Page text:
In the many worlds' interpretation, this is simplified by noticing that it is exceedingly difficult to reverse time and erase all entanglements that have left the system; and the mind of God is unknowable. So, for all practical purposes the fact that a measurement has been recorded and entangled into a myriad copies of the information, commits us to condition our later results on this record.
Note that quantum mechanics says that the record, if designed properly, will never show a superposition; though there be superposition in the entire system. It also says different records will be consistent with each other, even though again, the superposition of the full system holds all the values. Finally, it says that each record can be interpreted as a random trajectory whose probabilities are given by the Born rule, even though the system as a whole is evolving deterministically. All this is pictured as saying that at every measurement, we randomly choose a universe, a particular consistency set, and all future measurements will be consistent with that. But, this is a picture; not quantum mechanics, which allows a simple, but for enormous technical implausibility, time-reverse actuator to show that the universes don't actually exist: in the picture, instead of splitting, they can be made to unsplit again.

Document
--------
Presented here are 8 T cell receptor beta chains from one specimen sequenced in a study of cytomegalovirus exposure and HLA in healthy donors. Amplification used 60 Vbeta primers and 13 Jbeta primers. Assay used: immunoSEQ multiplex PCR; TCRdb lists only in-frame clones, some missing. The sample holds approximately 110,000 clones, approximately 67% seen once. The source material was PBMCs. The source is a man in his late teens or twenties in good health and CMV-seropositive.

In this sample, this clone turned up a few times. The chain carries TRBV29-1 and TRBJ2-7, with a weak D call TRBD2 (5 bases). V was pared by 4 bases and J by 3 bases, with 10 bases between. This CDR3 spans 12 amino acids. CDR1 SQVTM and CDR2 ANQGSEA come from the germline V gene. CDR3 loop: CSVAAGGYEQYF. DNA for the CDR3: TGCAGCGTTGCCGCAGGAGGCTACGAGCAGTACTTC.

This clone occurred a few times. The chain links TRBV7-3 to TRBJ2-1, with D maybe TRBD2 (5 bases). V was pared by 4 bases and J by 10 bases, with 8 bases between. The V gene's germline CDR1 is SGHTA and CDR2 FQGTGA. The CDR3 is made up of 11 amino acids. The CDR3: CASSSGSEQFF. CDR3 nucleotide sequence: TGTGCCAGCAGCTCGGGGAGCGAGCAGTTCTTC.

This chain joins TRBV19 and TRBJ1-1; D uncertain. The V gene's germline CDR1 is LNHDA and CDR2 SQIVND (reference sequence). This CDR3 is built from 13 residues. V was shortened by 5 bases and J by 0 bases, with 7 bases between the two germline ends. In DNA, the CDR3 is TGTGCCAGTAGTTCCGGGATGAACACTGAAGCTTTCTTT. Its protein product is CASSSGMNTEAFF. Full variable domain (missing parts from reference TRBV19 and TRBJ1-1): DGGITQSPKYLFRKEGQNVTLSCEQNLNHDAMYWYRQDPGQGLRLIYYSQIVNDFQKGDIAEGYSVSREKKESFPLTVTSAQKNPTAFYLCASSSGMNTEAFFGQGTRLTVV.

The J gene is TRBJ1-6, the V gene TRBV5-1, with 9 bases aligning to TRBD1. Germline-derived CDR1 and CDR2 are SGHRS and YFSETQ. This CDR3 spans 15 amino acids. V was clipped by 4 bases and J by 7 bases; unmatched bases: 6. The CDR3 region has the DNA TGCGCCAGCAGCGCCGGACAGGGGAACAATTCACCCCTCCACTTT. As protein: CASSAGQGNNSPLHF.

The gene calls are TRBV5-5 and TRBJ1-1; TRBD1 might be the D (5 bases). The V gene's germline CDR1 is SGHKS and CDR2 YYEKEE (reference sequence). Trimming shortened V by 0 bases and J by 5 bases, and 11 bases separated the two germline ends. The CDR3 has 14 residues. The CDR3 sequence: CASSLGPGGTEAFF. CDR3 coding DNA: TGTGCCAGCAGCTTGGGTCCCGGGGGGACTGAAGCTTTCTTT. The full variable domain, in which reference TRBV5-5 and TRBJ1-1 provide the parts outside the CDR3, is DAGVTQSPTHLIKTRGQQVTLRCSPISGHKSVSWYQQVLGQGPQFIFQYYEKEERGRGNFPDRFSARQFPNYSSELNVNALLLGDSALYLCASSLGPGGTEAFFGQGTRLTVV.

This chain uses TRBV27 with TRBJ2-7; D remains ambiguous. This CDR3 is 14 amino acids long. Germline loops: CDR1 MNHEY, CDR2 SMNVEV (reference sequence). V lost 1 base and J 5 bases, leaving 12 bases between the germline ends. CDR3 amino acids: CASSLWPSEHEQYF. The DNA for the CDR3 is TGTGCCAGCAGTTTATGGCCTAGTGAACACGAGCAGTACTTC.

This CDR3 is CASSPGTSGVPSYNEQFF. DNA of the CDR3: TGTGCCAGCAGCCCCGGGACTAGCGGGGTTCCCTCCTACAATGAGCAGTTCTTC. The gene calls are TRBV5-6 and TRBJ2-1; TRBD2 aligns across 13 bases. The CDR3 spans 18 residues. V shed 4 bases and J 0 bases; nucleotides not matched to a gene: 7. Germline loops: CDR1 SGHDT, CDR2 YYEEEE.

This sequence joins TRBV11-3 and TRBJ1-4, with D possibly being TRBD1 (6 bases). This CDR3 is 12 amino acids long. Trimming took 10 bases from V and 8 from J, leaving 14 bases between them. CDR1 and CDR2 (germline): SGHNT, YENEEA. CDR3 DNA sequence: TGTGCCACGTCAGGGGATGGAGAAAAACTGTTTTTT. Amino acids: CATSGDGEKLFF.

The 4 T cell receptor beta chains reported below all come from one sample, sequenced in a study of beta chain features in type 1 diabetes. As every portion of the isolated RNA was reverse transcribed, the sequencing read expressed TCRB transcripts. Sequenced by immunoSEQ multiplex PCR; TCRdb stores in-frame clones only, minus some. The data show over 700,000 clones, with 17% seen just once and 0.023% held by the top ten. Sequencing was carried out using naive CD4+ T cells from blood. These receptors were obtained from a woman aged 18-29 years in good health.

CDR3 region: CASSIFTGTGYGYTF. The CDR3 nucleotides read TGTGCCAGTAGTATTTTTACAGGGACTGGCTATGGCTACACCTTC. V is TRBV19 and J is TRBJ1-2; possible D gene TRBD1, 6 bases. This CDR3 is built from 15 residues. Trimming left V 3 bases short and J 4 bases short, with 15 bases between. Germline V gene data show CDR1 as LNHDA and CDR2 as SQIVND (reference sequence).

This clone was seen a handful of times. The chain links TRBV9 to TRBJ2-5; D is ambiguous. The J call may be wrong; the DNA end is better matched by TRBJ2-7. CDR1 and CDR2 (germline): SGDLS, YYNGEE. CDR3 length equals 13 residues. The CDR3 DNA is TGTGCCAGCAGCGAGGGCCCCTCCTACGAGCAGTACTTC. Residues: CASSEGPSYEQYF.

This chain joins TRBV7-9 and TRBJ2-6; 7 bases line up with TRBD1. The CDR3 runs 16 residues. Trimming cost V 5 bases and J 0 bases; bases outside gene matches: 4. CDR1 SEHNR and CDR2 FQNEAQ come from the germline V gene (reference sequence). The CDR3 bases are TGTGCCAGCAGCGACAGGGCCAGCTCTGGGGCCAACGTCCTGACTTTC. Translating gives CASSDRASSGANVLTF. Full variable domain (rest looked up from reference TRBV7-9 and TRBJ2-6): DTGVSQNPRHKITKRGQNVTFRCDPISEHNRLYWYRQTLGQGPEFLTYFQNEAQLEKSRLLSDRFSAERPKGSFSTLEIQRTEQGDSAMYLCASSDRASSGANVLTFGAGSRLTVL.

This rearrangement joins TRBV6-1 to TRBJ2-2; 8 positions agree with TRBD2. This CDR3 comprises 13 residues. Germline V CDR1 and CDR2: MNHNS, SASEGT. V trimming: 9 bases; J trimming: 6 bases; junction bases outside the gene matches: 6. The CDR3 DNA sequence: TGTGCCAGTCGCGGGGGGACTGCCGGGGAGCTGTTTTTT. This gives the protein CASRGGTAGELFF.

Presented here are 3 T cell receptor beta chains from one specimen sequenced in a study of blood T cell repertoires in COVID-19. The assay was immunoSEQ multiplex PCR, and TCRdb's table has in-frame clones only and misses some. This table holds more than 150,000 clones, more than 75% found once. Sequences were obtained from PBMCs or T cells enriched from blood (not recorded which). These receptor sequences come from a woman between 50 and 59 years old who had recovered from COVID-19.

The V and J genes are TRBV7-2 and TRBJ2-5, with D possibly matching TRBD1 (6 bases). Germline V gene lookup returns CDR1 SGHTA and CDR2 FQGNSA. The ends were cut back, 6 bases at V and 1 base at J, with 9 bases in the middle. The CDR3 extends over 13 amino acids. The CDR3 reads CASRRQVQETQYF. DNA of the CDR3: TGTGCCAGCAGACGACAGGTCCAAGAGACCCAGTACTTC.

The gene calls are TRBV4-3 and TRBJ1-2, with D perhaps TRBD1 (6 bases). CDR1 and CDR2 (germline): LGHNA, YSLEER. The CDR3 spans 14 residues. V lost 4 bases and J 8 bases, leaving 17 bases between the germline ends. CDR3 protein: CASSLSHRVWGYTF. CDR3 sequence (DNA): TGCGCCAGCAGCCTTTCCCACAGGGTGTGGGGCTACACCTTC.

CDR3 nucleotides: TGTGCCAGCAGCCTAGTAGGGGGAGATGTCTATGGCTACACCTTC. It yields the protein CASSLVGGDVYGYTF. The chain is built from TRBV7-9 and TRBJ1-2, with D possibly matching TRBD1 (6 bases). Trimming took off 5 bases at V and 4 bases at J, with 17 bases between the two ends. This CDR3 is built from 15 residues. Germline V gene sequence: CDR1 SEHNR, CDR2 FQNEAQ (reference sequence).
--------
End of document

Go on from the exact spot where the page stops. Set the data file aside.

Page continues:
So have we now resolved all the mysteries of quantum mechanics? That is a resounding no. We still want to have an understanding of how quantum mechanics works: a succinct statement of the basis of quantum mechanics like the equivalence principle that encapsulates special theory of relativity. I believe this has been achieved in recent years, at least partially, but that should be a different post.
Then, there are the questions of technical details of how quantum mechanics relates to other fields like information theory or space-time geometry. It is likely that one will get laws—emergent like thermodynamic laws, or otherwise—as one studies these interfaces. Recent work in this field gives hope that progress will be made.
And, finally, there is the measurement problem: exactly what class of subsystems have the right properties so that they can interact and measure and record faithfully, and, yet, without their record itself behaving quantum mechanically in almost all circumstances. We do know gedanken examples of such subsystems, but we do not know a succinct characterization. Quantum mechanics is reversible in a deep sense, so there will exist circumstances that will allow quantum eraser experiments, but some property of these systems makes them immune to most eraser, and we need to find the property and how it works. Again, there is some recent work that may have solved the problem, but some more work is needed.